Our data show DTI to be sensitive to sleep efficiency and duration in adults with no neurological conditions. Importantly, WM integrity (in tracts sensitive to sleep efficiency), was related to the degree of cognitive change following physical exercise intervention. Generally, higher WM integrity at baseline was related to more increases in executive function and working memory immediately after intervention as well as at 2-month delay. Noted Cluster_8' falls within WM tracts connecting temporal, frontal, parietal, occipital regions and hypothalamus. Such structural connectivity degradation may have widespread effects disabling the interplay between brain regions related to higher order cognitive processes and downstream physiological functions. This findings allows to articulate hypotheses on the hypothalamic involvement in regulating the effects of physical exercise. Furthermore, Cluster_3' is integral to WM tracts which has substantial amount of the projections leading between cortical regions and cerebellum. This allows to speculate about the functional role of the potential back projections from the cerebellum to cortical regions in the effectiveness of physical exercise interventions.


Funding for this project was provided by a Canadian Institutes of Health Research Operational Grant (F14-03974), and by the Jack Brown & Family Alzheimer’s Research Foundation. RSF is funded by the University of British Columbia Rehabilitation Sciences Scholarship, the Omer H. Patrick II Memorial Prize, and the Louise McGregor Memorial Award in Neurorehabilitation. TLA is a Canada Research Chair.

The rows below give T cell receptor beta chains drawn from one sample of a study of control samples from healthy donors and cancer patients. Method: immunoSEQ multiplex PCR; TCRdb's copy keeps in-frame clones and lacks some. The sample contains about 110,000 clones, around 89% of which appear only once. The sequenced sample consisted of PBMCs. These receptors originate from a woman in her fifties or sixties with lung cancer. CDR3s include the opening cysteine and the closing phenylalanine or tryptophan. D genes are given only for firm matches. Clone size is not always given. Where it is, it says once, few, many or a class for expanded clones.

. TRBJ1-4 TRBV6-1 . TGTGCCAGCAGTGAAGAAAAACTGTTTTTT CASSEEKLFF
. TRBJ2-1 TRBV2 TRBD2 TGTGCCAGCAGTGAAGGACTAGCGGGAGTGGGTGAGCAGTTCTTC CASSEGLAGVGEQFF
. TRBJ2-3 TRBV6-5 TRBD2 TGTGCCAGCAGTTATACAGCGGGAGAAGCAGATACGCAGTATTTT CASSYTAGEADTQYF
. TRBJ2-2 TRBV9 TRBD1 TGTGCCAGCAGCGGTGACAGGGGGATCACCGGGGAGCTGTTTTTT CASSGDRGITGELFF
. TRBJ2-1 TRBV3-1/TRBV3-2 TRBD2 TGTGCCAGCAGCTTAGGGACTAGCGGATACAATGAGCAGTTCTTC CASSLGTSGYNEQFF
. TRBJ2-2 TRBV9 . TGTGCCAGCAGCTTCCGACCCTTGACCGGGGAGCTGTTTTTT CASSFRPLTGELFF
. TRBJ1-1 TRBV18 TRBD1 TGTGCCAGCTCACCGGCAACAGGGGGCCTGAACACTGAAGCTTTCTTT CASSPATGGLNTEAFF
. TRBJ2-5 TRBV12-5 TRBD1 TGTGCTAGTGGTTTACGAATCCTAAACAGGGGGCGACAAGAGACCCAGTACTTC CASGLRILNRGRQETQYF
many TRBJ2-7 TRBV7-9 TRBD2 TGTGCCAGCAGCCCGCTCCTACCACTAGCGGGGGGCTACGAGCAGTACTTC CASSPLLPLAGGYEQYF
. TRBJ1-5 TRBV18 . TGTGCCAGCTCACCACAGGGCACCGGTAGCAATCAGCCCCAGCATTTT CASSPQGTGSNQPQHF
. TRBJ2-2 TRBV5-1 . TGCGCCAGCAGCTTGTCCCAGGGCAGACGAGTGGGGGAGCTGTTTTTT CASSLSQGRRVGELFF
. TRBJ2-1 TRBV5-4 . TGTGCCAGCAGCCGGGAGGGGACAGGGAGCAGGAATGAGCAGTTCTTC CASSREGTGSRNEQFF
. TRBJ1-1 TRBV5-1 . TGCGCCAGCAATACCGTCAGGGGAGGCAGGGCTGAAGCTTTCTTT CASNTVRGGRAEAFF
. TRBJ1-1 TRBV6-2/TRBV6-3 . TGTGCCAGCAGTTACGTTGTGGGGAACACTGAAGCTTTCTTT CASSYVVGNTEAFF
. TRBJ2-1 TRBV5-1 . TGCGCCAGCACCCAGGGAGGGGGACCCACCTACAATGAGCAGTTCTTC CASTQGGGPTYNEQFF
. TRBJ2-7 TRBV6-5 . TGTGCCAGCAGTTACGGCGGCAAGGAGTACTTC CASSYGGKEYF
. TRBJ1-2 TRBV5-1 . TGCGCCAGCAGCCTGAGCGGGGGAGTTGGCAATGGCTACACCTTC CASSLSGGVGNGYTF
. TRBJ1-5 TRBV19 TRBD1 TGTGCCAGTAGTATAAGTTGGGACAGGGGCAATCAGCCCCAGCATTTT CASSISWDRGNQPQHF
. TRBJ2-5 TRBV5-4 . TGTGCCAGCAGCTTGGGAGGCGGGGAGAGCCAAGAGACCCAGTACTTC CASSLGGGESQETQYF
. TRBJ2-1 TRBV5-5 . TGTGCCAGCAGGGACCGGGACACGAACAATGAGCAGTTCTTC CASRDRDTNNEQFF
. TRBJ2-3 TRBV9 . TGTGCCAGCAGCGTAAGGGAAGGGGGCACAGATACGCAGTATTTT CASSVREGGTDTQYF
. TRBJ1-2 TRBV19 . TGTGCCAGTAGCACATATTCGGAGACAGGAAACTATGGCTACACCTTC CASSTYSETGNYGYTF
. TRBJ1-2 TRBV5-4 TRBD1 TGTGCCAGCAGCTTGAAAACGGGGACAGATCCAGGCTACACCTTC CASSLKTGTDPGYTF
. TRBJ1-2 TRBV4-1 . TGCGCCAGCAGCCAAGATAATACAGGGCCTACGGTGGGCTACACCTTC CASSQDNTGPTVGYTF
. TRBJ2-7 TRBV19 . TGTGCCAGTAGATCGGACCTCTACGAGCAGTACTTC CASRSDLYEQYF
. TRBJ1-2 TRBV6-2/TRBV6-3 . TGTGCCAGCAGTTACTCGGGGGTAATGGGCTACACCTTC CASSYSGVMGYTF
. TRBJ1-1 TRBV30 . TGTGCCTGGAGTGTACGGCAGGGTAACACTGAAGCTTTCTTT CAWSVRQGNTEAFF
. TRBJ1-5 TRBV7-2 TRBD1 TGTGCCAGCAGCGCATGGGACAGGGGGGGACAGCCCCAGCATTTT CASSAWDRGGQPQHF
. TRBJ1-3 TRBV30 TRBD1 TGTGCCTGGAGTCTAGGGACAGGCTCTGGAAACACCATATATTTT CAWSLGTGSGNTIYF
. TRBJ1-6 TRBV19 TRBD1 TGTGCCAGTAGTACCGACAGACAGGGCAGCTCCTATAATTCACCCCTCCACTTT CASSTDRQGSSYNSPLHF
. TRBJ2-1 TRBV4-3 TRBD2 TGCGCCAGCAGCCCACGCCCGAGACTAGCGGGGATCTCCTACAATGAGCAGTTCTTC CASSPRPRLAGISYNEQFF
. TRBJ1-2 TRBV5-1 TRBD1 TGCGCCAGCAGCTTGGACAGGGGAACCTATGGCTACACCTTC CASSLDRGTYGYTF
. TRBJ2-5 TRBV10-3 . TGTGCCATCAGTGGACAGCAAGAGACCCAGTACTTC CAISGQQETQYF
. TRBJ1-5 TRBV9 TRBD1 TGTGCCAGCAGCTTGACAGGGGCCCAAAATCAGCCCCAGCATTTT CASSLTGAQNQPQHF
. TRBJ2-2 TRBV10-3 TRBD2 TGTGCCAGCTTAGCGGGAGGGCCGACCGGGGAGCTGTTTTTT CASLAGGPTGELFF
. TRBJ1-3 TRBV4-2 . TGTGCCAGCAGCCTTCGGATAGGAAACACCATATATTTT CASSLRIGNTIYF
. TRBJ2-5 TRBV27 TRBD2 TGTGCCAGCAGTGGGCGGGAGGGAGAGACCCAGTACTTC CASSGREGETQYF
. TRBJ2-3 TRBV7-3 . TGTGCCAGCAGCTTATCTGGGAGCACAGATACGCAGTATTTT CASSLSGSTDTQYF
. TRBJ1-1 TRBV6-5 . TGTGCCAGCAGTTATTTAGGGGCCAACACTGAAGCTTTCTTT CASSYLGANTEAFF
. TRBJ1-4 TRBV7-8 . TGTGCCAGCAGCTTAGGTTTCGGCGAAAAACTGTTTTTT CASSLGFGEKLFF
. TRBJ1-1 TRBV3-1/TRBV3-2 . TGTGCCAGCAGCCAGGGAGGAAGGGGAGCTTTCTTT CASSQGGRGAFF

1. Negash S, Bennett DA, Wilson RS, Schneider JA, Arnold SE. Cognition and neuropathology in aging: multidemensional perspectives from the Rush Religious Orders Study and Rush Memory and Aging Project. Curr Alzheimer Res 2011;8(4):336-40.

2. Stern Y. Cognitive reserve: Implications for Assessment and Intervention. Folia Phoniatr Logop. 2013;65(2):49-54.

3. Dikmen SS, Bauer PJ, Weintraub S, Mungas D, Slotkin J, Beaumont JL, et al. Measuring episodic memory across the lifespan: NIH toolbox picture sequence memory test. JINS. 2014;20(6):611-9.

4. Johannsen DL, Calabro MA, Stewart J, Franke W, Rood JC, Welk GJ. Accuracy of armband monitors for Measuring Daily Energy Expenditure in Health Adults. Med Sci Sports Exerc. 2011;42(11):2134-40.


Figure 1. Two regions are presented together with the white matter tracts that they belong to. The significant disruption of white matter integrity in these two regions was significantly related to reduced sleep efficiency (controlling for age, physical activity and sedentary behavior), as well as lower cognitive outcomes following physical exercise intervention (i.e., immediately after and at 2-month follow-up). Row A shows the directional staining of white matter tracts where Cluster_4' dorsal-ventral, and Cluster_9' anterior-posterior and left-right. Row B shows separate pathways with solid staining for Cluster_4' – red, and Cluster_9' – yellow.

Table 1. Characteristics of the white matter clusters showing significant effects of sleep quality.

Table 2. Sperman's Rho correlation between mean values of WM integrity in cluster sensitive to sleep effects at baseline and cognitive outcomes following physical exercise intervention.

Proc. Intl. Soc. Mag. Reson. Med. 27 (2019)